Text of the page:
The United States will urge allies around the world during a monthly defense meeting on Tuesday to continue supporting Ukraine in its war with Russia, despite running out of funding to do so itself.
The U.S. has hosted this monthly gathering since April 2022 and has been Ukraine’s chief financier during that span, but it will now have to do so for the first time without available funds to give to Ukraine. Instead, Defense Secretary Lloyd Austin will have to convince about 50 countries to continue sending ammunition and missiles to Ukraine and to keep bridging the gap in support until Congress passes a budget with money for Ukraine’s fight.
According to deputy Pentagon press secretary Sabrina Singh, Tuesday’s meeting will focus on Ukraine’s longer-term needs.
“Even though we aren’t able to provide our security assistance right now, our partners are continuing to do that,” Singh said.
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Airmen from the 436th Aerial Port Squadron use a forklift to move 155 mm shells ultimately bound for Ukraine, April 29, 2022, at Dover Air Force Base, Delaware. On Jan. 23, 2024, Secretary of Defense Lloyd Austin will host a monthly gathering of about 50 allies as the U.S. is out of money for Ukraine, unable to send Ukraine the ammunition and missiles it needs to fend off Russia. (AP Photo/Alex Brandon)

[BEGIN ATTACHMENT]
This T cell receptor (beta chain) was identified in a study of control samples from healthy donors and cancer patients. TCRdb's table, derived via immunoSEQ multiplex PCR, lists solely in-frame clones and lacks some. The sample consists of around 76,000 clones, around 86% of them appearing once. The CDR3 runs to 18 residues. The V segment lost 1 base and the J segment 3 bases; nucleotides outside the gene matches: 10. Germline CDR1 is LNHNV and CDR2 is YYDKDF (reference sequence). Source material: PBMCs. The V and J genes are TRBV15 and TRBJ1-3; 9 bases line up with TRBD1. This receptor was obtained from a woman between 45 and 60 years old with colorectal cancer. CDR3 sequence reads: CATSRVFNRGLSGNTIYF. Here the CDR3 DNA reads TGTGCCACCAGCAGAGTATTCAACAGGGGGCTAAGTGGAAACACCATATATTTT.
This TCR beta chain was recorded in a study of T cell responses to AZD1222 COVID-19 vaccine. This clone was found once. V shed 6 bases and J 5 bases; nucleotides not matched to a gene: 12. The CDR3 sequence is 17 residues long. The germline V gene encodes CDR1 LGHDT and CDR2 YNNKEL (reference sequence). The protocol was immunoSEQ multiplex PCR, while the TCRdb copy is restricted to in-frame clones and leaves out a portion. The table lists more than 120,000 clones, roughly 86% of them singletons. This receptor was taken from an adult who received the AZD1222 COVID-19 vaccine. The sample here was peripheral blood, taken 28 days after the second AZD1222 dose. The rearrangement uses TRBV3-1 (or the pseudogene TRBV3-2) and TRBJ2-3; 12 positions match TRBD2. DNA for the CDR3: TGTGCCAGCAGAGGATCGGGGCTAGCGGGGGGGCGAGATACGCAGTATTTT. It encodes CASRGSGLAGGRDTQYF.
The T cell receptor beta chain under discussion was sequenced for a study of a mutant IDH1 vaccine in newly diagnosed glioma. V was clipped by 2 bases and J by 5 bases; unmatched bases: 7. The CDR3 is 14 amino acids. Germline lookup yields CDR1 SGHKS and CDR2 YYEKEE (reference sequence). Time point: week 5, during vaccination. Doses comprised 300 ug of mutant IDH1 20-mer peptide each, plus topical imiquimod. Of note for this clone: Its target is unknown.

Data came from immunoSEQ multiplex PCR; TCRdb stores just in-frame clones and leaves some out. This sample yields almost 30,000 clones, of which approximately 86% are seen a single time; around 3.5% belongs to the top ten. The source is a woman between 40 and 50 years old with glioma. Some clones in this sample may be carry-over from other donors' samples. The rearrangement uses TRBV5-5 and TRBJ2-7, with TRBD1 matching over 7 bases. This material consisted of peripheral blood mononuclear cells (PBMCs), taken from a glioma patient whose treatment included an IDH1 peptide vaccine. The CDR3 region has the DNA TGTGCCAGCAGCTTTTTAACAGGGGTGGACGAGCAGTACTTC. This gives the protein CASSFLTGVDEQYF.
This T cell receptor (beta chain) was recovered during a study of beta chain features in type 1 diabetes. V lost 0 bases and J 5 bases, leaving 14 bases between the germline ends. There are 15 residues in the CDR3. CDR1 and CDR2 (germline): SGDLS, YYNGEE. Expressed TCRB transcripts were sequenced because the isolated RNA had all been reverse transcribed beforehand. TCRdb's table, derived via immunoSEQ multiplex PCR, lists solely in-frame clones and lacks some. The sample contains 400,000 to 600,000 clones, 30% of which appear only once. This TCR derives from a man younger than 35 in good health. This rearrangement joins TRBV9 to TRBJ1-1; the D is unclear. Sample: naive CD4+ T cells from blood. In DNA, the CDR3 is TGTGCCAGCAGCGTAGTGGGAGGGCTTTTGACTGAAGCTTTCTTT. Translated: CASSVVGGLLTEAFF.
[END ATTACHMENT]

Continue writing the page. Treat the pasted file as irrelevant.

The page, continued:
Austin’s appearance at the meeting will be virtual as he is still recuperating at his home from prostate cancer surgery.
The U.S. has been emptying its stockpiles to assist Ukraine and has been using Congress-allocated funding to replenish these reserves. However, it has run out of money and has not been able to provide additional munitions since December 2023.
The last security assistance for Ukraine was sent on Dec. 27. It was a $250 million package that included 155 mm rounds, Stinger anti-aircraft missiles and other high-demand items, the Pentagon announced.
U.S. Secretary of Defense Lloyd Austin, center, will appear at the monthly meeting virtually as he recovers from prostate cancer surgery. (Anna Moneymaker/Getty Images)
The ability of the Defense Department to continue funding Ukraine’s war with Russia as well as Israel’s war with Hamas in Gaza hinges on policy priorities between the White House and the U.S. Congress, including funding disagreements between the Democratic-controlled U.S. Senate and the Republican majority in the U.S. House of Representatives.
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More than $110 billion in aid for both Ukraine and Israel is currently stalled over these disagreements.
On the morning of Jan. 23, 2024, Russian troops fired missiles at a residential area of Kharkiv. One of the missiles destroyed an entrance to a five-story building, damaged nearby houses, and destroyed half of the market. Dozens of people were hospitalized. Several people have died. The search for people under the ruins continues. (Oleksandr Stavytskyy/Suspilne Ukraine/JSC "UA:PBC"/Global Images Ukraine via Getty Images)
Meanwhile, the war shows no signs of ending soon.
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Russia continues to escalate attacks in the new year and has shown no willingness to end the conflict. On Monday, the United Nations ruled out any peace plan backed by Kyiv and the West.
The Associated Press contributed to this report.